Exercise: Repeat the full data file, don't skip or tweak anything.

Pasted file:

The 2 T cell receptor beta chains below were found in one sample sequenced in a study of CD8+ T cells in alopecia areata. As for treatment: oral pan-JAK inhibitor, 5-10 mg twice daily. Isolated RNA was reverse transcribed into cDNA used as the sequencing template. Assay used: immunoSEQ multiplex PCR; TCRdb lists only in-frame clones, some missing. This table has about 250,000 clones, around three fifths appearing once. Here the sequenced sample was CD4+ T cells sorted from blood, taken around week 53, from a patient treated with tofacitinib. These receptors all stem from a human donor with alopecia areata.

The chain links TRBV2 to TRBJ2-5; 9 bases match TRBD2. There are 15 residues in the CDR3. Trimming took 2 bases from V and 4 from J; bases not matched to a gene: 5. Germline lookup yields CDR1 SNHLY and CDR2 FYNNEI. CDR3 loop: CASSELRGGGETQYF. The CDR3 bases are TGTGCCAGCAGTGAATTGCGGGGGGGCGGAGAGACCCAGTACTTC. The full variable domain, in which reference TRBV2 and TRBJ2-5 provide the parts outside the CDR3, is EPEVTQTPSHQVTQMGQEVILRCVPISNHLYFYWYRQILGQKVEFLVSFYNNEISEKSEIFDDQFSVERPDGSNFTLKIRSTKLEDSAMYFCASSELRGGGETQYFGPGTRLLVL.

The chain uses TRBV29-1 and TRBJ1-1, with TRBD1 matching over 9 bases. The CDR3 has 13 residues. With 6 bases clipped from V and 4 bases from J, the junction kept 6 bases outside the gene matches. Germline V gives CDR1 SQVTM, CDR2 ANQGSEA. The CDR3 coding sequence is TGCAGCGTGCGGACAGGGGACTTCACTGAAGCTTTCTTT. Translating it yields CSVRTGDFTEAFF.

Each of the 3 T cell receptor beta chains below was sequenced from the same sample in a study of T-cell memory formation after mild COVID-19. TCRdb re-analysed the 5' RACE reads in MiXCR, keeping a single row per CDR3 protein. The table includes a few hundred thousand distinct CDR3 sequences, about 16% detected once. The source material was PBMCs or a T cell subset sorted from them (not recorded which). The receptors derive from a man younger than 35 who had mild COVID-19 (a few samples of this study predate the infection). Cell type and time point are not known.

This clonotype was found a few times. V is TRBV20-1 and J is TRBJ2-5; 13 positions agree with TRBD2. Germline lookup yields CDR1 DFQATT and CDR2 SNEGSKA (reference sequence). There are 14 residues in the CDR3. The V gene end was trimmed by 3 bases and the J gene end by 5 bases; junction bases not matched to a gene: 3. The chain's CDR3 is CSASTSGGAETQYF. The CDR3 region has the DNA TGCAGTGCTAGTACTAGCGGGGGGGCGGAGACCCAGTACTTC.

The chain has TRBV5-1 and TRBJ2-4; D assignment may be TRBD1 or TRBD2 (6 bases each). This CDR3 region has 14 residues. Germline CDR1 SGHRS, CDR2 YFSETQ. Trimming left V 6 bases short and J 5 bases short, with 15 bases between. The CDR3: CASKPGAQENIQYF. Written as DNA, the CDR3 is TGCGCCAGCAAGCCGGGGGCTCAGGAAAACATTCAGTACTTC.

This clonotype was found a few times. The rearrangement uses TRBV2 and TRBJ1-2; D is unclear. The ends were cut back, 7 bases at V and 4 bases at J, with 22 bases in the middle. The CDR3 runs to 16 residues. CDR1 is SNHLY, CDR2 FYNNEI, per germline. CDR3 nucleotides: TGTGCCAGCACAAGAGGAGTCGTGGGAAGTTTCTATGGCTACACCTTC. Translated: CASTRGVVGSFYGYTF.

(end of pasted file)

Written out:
The 2 T cell receptor beta chains below were found in one sample sequenced in a study of CD8+ T cells in alopecia areata. As for treatment: oral pan-JAK inhibitor, 5-10 mg twice daily. Isolated RNA was reverse transcribed into cDNA used as the sequencing template. Assay used: immunoSEQ multiplex PCR; TCRdb lists only in-frame clones, some missing. This table has about 250,000 clones, around three fifths appearing once. Here the sequenced sample was CD4+ T cells sorted from blood, taken around week 53, from a patient treated with tofacitinib. These receptors all stem from a human donor with alopecia areata.

The chain links TRBV2 to TRBJ2-5; 9 bases match TRBD2. There are 15 residues in the CDR3. Trimming took 2 bases from V and 4 from J; bases not matched to a gene: 5. Germline lookup yields CDR1 SNHLY and CDR2 FYNNEI. CDR3 loop: CASSELRGGGETQYF. The CDR3 bases are TGTGCCAGCAGTGAATTGCGGGGGGGCGGAGAGACCCAGTACTTC. The full variable domain, in which reference TRBV2 and TRBJ2-5 provide the parts outside the CDR3, is EPEVTQTPSHQVTQMGQEVILRCVPISNHLYFYWYRQILGQKVEFLVSFYNNEISEKSEIFDDQFSVERPDGSNFTLKIRSTKLEDSAMYFCASSELRGGGETQYFGPGTRLLVL.

The chain uses TRBV29-1 and TRBJ1-1, with TRBD1 matching over 9 bases. The CDR3 has 13 residues. With 6 bases clipped from V and 4 bases from J, the junction kept 6 bases outside the gene matches. Germline V gives CDR1 SQVTM, CDR2 ANQGSEA. The CDR3 coding sequence is TGCAGCGTGCGGACAGGGGACTTCACTGAAGCTTTCTTT. Translating it yields CSVRTGDFTEAFF.

Each of the 3 T cell receptor beta chains below was sequenced from the same sample in a study of T-cell memory formation after mild COVID-19. TCRdb re-analysed the 5' RACE reads in MiXCR, keeping a single row per CDR3 protein. The table includes a few hundred thousand distinct CDR3 sequences, about 16% detected once. The source material was PBMCs or a T cell subset sorted from them (not recorded which). The receptors derive from a man younger than 35 who had mild COVID-19 (a few samples of this study predate the infection). Cell type and time point are not known.

This clonotype was found a few times. V is TRBV20-1 and J is TRBJ2-5; 13 positions agree with TRBD2. Germline lookup yields CDR1 DFQATT and CDR2 SNEGSKA (reference sequence). There are 14 residues in the CDR3. The V gene end was trimmed by 3 bases and the J gene end by 5 bases; junction bases not matched to a gene: 3. The chain's CDR3 is CSASTSGGAETQYF. The CDR3 region has the DNA TGCAGTGCTAGTACTAGCGGGGGGGCGGAGACCCAGTACTTC.

The chain has TRBV5-1 and TRBJ2-4; D assignment may be TRBD1 or TRBD2 (6 bases each). This CDR3 region has 14 residues. Germline CDR1 SGHRS, CDR2 YFSETQ. Trimming left V 6 bases short and J 5 bases short, with 15 bases between. The CDR3: CASKPGAQENIQYF. Written as DNA, the CDR3 is TGCGCCAGCAAGCCGGGGGCTCAGGAAAACATTCAGTACTTC.

This clonotype was found a few times. The rearrangement uses TRBV2 and TRBJ1-2; D is unclear. The ends were cut back, 7 bases at V and 4 bases at J, with 22 bases in the middle. The CDR3 runs to 16 residues. CDR1 is SNHLY, CDR2 FYNNEI, per germline. CDR3 nucleotides: TGTGCCAGCACAAGAGGAGTCGTGGGAAGTTTCTATGGCTACACCTTC. Translated: CASTRGVVGSFYGYTF.